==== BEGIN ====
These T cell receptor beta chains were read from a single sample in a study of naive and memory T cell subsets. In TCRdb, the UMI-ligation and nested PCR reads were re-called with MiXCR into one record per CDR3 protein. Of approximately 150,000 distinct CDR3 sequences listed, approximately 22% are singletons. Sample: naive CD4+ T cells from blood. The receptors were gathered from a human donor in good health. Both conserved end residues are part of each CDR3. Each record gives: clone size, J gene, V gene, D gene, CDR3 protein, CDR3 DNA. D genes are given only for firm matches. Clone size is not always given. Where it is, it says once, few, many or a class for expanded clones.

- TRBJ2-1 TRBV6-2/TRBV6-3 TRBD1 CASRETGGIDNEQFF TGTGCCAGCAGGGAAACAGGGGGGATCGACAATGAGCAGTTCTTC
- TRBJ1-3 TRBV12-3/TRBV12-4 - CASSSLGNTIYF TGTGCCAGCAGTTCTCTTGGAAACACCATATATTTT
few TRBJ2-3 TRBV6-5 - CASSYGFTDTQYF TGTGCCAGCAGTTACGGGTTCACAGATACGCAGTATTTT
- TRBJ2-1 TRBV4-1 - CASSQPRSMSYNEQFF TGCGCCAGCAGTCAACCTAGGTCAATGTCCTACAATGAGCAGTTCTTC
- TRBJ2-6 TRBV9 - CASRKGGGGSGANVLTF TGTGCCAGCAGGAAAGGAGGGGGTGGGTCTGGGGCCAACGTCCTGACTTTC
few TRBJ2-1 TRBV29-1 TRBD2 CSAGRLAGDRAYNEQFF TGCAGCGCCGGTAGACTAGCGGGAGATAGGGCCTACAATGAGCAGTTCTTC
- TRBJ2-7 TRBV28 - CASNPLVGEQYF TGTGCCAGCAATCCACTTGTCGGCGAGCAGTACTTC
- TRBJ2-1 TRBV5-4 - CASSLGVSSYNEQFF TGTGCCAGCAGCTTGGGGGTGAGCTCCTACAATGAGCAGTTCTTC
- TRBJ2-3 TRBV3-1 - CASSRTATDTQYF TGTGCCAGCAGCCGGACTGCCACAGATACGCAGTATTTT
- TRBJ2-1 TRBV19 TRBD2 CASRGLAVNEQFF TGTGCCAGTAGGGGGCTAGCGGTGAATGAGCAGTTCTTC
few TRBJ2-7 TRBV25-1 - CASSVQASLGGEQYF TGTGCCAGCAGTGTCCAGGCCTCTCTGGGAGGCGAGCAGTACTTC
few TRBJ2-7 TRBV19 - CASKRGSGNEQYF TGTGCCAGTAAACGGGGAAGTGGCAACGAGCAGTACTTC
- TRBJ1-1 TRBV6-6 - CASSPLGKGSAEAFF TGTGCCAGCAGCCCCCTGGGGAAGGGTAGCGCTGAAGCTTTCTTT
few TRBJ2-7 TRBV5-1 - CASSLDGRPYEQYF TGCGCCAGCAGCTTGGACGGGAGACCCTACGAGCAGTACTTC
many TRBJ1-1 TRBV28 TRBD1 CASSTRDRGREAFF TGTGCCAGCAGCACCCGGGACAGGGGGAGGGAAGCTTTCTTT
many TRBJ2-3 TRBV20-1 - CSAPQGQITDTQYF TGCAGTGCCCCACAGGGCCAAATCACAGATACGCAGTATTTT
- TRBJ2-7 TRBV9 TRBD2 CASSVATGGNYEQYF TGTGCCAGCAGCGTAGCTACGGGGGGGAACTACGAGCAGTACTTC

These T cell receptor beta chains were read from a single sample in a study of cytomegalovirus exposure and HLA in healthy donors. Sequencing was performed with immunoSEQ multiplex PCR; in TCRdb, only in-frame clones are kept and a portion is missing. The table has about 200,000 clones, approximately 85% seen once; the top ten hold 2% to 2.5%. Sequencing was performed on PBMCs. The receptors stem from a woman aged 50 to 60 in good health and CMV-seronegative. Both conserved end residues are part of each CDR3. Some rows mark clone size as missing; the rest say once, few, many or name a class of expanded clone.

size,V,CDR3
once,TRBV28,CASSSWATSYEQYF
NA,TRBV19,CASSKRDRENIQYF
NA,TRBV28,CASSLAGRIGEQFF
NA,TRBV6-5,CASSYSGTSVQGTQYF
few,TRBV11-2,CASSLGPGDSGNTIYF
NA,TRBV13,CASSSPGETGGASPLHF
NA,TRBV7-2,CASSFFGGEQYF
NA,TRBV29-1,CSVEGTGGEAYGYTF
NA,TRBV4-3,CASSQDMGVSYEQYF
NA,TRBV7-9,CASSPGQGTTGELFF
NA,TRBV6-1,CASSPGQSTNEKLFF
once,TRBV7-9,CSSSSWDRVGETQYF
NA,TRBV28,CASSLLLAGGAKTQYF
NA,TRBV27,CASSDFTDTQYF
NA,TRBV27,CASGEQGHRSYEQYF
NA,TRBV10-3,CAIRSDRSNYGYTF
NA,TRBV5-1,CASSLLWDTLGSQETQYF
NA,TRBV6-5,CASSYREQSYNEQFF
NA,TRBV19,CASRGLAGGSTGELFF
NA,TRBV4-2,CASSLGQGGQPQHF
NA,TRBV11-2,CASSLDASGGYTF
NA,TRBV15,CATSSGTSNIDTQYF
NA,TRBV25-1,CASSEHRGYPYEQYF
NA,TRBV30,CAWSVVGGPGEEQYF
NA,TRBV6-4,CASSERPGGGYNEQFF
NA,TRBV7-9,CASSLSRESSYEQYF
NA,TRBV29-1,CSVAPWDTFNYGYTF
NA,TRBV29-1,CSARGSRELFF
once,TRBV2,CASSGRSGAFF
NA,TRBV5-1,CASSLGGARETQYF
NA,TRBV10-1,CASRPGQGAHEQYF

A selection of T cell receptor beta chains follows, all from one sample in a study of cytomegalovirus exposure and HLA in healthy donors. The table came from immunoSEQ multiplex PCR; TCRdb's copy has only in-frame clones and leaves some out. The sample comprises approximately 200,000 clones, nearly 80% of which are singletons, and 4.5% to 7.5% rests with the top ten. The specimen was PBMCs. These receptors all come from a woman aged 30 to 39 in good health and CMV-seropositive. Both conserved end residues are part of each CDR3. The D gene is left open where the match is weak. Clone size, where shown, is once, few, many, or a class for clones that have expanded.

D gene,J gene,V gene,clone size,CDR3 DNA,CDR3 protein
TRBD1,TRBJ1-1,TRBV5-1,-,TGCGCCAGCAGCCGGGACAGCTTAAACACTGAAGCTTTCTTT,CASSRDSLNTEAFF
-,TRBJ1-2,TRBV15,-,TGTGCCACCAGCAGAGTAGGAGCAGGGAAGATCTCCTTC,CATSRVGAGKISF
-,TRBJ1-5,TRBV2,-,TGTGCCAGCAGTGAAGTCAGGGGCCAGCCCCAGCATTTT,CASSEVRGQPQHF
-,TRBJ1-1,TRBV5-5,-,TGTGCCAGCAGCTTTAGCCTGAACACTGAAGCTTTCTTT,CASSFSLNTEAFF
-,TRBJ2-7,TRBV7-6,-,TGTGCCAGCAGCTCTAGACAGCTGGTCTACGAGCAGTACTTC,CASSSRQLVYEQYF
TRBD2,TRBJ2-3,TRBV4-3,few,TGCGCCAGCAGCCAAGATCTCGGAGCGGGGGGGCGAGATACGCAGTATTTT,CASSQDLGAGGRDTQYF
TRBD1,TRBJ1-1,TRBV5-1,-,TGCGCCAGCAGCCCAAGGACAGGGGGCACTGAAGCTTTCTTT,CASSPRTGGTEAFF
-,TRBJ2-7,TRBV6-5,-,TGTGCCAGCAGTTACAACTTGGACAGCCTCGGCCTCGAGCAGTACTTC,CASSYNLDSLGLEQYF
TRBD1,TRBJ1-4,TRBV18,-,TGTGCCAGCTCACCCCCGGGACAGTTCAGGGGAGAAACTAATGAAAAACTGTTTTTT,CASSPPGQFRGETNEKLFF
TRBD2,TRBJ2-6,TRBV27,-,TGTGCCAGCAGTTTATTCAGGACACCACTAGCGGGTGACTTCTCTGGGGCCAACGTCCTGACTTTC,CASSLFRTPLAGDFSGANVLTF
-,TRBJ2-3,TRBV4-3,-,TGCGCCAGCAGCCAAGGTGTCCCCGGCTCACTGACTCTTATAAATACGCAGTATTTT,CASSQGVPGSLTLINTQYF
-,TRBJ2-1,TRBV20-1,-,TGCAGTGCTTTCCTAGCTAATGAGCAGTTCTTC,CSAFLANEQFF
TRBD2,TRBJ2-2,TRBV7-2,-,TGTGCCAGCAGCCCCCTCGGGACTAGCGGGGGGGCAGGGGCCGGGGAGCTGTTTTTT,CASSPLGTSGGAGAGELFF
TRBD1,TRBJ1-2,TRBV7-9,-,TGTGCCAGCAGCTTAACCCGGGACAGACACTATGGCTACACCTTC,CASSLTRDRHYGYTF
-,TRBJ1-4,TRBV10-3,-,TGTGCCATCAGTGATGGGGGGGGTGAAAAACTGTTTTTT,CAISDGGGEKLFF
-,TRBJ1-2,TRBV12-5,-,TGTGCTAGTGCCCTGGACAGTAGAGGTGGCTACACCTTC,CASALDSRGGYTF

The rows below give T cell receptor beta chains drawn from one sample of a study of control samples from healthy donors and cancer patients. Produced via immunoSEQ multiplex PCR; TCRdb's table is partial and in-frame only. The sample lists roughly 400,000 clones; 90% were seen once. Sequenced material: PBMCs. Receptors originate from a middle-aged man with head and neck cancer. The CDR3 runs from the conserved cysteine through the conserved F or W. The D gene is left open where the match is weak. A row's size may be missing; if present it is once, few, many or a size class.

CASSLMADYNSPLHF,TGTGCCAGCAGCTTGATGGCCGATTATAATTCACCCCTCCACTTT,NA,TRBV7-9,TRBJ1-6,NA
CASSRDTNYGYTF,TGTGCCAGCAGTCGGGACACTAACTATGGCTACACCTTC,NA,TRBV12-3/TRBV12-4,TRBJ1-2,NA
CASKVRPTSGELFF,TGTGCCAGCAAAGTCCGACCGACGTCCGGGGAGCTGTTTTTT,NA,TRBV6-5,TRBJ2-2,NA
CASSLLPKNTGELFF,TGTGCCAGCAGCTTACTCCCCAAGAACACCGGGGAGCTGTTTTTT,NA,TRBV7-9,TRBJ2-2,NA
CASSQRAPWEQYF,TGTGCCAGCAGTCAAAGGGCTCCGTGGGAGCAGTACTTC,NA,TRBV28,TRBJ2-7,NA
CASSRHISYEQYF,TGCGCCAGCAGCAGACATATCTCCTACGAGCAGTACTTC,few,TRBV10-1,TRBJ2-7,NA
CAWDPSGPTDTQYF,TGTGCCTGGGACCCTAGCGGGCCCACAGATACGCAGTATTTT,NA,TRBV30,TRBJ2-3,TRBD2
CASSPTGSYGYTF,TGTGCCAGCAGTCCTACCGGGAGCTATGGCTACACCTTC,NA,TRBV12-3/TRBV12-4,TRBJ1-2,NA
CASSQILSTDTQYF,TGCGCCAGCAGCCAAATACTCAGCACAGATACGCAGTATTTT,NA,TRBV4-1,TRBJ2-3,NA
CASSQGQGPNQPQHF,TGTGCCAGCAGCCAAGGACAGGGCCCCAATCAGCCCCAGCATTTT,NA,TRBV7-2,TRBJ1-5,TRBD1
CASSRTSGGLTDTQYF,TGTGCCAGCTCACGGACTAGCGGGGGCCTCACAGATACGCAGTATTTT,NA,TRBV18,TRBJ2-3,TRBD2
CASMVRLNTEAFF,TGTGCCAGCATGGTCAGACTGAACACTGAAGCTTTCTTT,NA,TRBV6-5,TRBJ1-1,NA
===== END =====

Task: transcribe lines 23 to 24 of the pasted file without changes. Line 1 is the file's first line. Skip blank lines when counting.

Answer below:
NA,TRBV28,CASSLAGRIGEQFF
NA,TRBV6-5,CASSYSGTSVQGTQYF